Naylor Antiques

Early American Furnishings

American Mahogany Corner Chair, probably Maryland, c.1780

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an American mahogany “close stool” or “necessary” corner chair; the original inner rail nailing foundations for the splat shoes test microscopically as white pine; while possibly of New York origin, the English inspired splat design of “fingers” above an inverted “spade” is seen on several documented later 18th Century Maryland chairs (see below); the crest rail is dovetailed into the arm rails; the aprons are double pegged into the legs; the existing tulip poplar slip seat is old but not original; the two applied quarter rounds, presently forming seat rabbets, are also later; there is a front corner guide hole, now redundant, which was used to hold the originally larger slip seat in place; the use of imported mahogany probably indicates a coastal city-made piece; in excellent structural condition with some surface patching to old foot wear; dimensions: 17″ seat height x 25 1/2″ diagonal width x 30 1/2″ tall @ crest rail (scroll down for detail and related commode chair with Maryland history)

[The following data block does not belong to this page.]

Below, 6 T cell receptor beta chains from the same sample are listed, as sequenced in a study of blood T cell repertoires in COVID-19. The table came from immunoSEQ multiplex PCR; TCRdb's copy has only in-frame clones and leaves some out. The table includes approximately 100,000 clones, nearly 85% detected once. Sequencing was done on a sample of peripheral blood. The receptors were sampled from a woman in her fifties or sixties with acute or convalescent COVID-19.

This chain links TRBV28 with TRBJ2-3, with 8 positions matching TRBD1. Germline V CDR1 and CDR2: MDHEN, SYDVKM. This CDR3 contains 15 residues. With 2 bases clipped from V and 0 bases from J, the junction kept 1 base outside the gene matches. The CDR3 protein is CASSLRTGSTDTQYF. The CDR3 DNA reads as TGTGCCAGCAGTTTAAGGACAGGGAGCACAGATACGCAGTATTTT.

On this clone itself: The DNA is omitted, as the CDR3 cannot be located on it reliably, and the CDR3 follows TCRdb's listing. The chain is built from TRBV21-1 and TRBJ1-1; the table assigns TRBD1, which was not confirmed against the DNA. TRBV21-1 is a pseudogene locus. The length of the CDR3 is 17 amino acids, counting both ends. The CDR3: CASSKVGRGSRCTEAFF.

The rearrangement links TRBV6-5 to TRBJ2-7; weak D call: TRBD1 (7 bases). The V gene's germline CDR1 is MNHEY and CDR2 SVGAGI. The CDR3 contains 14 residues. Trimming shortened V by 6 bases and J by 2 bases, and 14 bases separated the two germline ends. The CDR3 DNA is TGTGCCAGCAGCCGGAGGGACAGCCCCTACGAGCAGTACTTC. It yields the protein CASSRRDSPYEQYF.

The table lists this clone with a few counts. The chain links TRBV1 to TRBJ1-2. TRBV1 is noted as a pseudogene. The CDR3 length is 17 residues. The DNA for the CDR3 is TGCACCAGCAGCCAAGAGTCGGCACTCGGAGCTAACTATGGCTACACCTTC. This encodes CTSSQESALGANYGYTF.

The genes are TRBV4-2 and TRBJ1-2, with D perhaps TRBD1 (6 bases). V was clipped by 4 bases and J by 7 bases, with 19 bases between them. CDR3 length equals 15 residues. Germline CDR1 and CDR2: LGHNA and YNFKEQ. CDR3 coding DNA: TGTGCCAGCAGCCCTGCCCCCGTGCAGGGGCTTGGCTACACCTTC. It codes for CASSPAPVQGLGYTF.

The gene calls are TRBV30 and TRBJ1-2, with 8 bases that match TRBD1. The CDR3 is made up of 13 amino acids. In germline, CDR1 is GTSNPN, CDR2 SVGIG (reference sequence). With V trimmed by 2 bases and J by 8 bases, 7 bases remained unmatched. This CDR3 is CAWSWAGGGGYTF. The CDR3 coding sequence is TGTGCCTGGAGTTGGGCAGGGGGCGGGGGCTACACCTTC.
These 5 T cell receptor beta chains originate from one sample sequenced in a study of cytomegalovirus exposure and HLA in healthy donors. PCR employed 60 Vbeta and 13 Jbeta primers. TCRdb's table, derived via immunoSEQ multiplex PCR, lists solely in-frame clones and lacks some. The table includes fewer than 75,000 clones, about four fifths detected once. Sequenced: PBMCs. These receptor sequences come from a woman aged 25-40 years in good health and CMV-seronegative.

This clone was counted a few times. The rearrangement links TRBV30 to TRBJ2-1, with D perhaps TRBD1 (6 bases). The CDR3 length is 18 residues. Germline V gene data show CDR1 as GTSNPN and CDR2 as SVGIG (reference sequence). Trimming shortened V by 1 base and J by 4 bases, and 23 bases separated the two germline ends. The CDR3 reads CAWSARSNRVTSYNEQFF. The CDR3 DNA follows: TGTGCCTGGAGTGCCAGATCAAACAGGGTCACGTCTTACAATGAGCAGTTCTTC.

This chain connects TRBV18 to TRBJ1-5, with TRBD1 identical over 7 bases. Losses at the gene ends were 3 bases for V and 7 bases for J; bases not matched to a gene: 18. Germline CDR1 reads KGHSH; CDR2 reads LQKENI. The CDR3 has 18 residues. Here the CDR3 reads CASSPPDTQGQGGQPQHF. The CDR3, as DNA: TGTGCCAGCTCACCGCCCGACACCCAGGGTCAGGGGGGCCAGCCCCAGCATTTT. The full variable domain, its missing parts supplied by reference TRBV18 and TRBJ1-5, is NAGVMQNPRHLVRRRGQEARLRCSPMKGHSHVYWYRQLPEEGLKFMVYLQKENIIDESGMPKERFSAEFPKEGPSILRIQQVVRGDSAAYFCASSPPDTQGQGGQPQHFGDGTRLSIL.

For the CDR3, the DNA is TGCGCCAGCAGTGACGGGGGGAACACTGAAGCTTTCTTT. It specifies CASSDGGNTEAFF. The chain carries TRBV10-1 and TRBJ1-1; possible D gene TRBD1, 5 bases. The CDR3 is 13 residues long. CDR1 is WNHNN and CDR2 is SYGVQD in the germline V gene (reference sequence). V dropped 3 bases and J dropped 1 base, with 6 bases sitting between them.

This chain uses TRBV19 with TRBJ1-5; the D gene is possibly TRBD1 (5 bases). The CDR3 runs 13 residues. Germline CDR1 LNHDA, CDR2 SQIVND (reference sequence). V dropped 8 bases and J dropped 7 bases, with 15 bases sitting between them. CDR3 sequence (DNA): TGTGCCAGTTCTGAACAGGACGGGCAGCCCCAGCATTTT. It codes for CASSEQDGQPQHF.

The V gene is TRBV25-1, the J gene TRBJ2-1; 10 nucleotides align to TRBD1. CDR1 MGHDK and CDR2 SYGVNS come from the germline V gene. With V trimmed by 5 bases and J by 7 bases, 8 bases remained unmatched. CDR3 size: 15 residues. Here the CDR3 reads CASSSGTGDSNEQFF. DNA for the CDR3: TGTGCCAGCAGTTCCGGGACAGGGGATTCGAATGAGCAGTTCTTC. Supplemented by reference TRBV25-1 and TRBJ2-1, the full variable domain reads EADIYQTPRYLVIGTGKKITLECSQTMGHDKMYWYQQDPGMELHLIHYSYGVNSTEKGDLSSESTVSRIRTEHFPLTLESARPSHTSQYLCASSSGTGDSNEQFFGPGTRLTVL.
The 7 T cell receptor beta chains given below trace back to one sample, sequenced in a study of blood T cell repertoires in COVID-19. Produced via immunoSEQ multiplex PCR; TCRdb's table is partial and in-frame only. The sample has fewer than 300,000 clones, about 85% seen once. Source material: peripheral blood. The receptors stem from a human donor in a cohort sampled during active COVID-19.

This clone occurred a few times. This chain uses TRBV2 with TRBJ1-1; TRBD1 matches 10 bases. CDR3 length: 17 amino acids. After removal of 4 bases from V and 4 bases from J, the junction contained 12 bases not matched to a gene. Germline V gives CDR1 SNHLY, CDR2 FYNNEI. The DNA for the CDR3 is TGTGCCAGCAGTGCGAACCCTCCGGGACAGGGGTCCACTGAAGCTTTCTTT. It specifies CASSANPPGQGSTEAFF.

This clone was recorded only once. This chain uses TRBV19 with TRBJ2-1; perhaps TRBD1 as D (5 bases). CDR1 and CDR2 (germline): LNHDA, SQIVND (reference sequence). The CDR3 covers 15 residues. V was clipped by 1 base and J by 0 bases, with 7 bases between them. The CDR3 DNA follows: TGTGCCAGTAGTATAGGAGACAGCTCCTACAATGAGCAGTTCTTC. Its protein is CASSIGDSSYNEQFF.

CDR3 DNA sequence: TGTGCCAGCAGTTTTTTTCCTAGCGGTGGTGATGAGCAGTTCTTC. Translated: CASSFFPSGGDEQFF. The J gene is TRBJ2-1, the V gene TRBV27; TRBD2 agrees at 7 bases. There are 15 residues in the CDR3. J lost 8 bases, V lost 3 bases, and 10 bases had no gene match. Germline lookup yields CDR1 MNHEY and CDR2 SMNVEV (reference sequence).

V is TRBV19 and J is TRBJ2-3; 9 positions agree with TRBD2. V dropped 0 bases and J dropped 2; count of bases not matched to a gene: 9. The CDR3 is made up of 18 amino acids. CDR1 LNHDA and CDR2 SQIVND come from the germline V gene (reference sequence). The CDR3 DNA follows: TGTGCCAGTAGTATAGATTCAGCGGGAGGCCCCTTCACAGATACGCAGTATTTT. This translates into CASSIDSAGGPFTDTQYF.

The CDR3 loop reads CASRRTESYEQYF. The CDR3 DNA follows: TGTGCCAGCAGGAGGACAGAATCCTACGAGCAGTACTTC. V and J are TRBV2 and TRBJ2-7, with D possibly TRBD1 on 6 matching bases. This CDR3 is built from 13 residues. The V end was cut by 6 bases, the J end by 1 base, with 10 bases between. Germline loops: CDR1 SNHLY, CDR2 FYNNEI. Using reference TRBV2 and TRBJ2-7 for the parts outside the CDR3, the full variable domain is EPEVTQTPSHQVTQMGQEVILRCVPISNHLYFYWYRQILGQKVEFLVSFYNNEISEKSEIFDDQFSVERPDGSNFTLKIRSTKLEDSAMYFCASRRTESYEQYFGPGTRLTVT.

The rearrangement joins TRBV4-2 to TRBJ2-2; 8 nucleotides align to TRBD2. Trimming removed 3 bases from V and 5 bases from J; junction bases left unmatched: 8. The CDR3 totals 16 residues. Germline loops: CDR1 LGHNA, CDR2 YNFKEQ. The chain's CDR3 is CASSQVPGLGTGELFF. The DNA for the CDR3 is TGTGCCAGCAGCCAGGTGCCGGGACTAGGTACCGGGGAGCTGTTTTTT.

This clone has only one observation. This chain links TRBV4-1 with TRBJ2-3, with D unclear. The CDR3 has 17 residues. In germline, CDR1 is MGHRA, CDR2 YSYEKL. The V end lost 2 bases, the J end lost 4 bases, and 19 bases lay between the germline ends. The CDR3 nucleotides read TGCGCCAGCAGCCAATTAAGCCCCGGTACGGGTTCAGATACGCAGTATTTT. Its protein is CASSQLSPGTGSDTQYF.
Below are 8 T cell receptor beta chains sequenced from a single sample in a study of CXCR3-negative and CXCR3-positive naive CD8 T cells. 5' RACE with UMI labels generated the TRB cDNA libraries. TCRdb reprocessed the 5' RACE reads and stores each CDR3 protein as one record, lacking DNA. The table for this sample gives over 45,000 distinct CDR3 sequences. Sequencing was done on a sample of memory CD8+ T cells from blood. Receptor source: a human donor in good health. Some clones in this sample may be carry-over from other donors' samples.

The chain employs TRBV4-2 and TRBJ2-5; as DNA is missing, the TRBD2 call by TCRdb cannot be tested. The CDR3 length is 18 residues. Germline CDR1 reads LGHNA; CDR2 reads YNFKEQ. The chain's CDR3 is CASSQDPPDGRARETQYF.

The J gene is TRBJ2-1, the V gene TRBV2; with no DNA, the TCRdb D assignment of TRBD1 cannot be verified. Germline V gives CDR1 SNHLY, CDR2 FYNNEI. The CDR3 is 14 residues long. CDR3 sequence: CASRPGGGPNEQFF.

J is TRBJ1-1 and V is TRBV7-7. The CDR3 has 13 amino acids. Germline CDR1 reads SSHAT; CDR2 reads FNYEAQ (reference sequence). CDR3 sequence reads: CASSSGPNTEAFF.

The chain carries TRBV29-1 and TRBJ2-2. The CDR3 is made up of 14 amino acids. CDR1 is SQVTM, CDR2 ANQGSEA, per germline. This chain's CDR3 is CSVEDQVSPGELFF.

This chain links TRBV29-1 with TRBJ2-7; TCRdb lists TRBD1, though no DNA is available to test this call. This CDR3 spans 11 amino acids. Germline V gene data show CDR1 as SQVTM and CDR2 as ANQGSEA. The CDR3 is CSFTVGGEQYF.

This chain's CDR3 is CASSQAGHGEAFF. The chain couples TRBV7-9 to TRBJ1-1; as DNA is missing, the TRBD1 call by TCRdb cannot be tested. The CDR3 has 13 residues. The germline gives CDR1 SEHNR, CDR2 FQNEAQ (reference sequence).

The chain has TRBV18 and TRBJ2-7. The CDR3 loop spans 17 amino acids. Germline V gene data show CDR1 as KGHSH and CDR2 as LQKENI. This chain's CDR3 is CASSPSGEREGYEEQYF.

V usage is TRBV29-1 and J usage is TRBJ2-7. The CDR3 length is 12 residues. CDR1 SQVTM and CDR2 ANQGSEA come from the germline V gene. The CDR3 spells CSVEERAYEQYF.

$2,800

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later quarter-round seat moldings now make the original front corner guide hole redundant

Freeman’s Auctions; November 13, 2013

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Christie’s, November 5, 1985

http://emuseum.history.org/view/objects/asitem/search@/29/title-asc?t:state:flow=96896b50-6681-41c0-85c4-1a0a4c4858ee

This early New York example does not include the small circular “stem” profiles cut into the top of the splat fingers, seen on most Maryland examples as well as their George III prototypes. Christie’s, January , 19978

a George III mahogany armchair, minus the circular “stem” profiles at the top of the fingers